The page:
• Keeping data in sync with the database requires a strategy that doesn't leave the cache in an indeterminate state for a long time.
  • Java GC can struggle when the heap size reaches 100GB and the application creates garbage during computations.
  • Off-heap cache structures can cause even more garbage problems if objects are serialized in and out of the off-heap area.
  • Off-heap cache structures have a difficult time maintaining relationships between objects.
  • When the needs of the computation outgrow a single node, the cache should ideally be available on multiple nodes.

Reladomo's off-heap cache addresses all these issues.

  • Reladomo leverages the audit temporal dimension for keeping the cache in sync with the database and replicas. The application code is always guaranteed to see consistent data up to a known milestone, which advances as new data comes in.
  • The cache structures enable zero-deserialization access to all the data, which is very important for applications that address large portions of the whole (e.g. for aggregation). This also helps with keeping GC to a minimum.
  • The object API for off-heap cached objects is exactly the same as on-heap objects, so the application code does not need to change based on the caching mode.
  • The same index structure available to the on-heap cache is available to the off-heap cache, with the index data also kept off-heap.
  • Caches of several hundred GB perform quite well.
  • Caches are replicated using an efficient algorithm. Having ten replicas served from a single master is straightforward.
  • Just like on-heap objects, relationships between objects are resolved dynamically. This allows the off-heap cache to have a simple, normalized structure.
  • Strings are handled specially. More technical details can be found in these slides.

Enterprise Features

Code and data in an enterprise setting require a broader consideration than a traditional ORM provides. An enterprise grade ORM needs to cater to the full life cycle of the objects, from inception to retirement.

Consider the textbook example of a securities ledger with the following requirements:

  • Fast trade processing for incoming trades.
  • Balance computation based on the incoming data (trades, prices, etc).
  • Heavy user-interactions that include time-based queries:
    • How have these balances changed over the last day, week, month?
    • What are the set of trades that affected this account in the last month?
    • What's the profit and loss for fixed income products in the last quarter?
  • Ability for users (or upstream data) to correct past events, without losing reproducibility.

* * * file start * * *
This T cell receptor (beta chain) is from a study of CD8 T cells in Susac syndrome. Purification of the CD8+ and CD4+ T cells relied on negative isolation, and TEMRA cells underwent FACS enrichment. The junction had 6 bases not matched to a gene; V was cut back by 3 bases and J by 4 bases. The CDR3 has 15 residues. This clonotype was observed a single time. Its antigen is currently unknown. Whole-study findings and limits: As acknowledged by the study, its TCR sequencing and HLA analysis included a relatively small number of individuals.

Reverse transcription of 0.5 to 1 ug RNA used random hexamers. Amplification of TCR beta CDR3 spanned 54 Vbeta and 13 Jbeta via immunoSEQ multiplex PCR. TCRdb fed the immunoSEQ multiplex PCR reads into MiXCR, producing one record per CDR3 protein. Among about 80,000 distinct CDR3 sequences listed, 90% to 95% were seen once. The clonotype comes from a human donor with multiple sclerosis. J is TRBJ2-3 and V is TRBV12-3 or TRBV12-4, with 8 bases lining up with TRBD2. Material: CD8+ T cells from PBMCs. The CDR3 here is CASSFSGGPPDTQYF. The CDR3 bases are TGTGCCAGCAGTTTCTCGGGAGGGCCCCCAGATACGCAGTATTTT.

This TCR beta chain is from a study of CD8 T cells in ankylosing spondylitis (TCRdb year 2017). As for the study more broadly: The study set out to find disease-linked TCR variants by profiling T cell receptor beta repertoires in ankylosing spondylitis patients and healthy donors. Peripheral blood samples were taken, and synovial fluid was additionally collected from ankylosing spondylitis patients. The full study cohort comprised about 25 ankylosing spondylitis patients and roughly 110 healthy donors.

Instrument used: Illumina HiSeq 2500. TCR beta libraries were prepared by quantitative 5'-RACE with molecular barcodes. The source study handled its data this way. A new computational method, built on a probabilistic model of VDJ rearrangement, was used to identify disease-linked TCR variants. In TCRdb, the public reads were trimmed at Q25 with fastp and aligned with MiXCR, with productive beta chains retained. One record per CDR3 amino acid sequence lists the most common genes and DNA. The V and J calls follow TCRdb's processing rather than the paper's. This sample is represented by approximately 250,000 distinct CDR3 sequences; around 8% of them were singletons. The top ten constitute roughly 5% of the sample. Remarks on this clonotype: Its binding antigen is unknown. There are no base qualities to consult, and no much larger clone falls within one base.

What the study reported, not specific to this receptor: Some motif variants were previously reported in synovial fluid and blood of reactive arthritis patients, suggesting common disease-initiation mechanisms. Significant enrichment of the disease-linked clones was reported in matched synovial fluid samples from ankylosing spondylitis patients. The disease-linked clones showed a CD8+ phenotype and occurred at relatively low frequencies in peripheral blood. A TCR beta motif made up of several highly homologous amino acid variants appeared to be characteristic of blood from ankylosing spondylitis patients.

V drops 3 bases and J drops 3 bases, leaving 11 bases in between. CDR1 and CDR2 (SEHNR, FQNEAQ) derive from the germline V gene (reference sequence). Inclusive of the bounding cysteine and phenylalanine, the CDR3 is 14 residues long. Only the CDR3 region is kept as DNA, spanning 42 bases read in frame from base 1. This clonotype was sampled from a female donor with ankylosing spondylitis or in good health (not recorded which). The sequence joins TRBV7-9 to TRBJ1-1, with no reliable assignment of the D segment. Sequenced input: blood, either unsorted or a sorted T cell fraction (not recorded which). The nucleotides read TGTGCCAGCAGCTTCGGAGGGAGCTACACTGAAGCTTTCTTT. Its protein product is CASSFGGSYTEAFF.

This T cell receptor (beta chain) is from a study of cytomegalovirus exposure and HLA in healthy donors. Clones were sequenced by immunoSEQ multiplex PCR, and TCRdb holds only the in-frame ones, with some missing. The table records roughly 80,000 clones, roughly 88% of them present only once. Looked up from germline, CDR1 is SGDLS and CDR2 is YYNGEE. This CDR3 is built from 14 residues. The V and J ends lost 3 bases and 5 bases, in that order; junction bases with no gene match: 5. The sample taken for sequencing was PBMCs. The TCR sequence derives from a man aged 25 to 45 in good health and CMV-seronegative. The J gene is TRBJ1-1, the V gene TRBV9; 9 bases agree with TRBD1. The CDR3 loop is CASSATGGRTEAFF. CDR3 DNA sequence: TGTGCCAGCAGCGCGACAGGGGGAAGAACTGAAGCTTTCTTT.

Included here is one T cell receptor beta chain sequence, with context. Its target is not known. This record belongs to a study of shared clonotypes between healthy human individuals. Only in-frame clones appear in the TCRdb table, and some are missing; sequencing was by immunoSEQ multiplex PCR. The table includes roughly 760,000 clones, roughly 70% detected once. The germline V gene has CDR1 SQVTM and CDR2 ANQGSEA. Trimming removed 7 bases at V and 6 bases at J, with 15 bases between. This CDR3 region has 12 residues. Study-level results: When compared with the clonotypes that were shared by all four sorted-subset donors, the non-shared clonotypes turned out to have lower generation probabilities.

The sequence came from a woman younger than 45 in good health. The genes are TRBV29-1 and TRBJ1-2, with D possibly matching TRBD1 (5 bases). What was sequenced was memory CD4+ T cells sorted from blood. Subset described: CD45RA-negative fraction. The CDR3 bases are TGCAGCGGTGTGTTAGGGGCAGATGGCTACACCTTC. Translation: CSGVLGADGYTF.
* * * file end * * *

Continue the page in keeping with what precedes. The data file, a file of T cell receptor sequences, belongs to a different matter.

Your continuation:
• Purging of data that is no longer required for reporting.

To fully realize all of these in a unified codebase, Reladomo provides a broad set of capabilities.

Sharding: Horizontally Scalable ACID

ACID (Atomic Consistent Isolated and Durable) is one of the fundamental storage assumptions in Reladomo. Scaling ACID requires deliberate design, and Reladomo provides built-in sharding to support that. The shard identity is stored with the object in memory (but not on the persistent store) and becomes part of the object's full identity. That allows simple construction of traditional primary keys without worrying about global uniqueness. For example, a trade in shard A can be given a simple integer id "17" which is reused in other shards for other trades.

Sharding is handled as a first class part of the Reladomo API. That means interacting with a sharded object does not require configuration-switching or code-segregation. A single query can span many shards and it's a natural part of the Finder API, treating the shard attribute like any other:

Operation op = BalanceFinder.businessDate().eq(today);
op = op.and(BalanceFinder.desk().in(newSetWith("A", "DR", "T", "ZZ")));
op = op.and(moreOperations());

BalanceList balances = BalanceFinder.findMany(op);

The above will hit all the listed shards, in multiple threads (if outside a transaction).

The ledger example can make use of this facility by using a sharded design. Reladomo leaves that sharding strategy decision up to the application. Generally, one of two strategies is used:

  1. Random sharding based on (universal) hashing.
  2. Business-aligned sharding, based on some business concern.

The ledger trade processing pipeline can look like this:

Trades come in from various upstream sources. They are routed to the appropriate shard and processed (usually in a FIFO fashion) in that shard. Operations on different shards can be arranged to be completely independent. This architecture can scale well into hundreds of shards, easily handling millions of trades.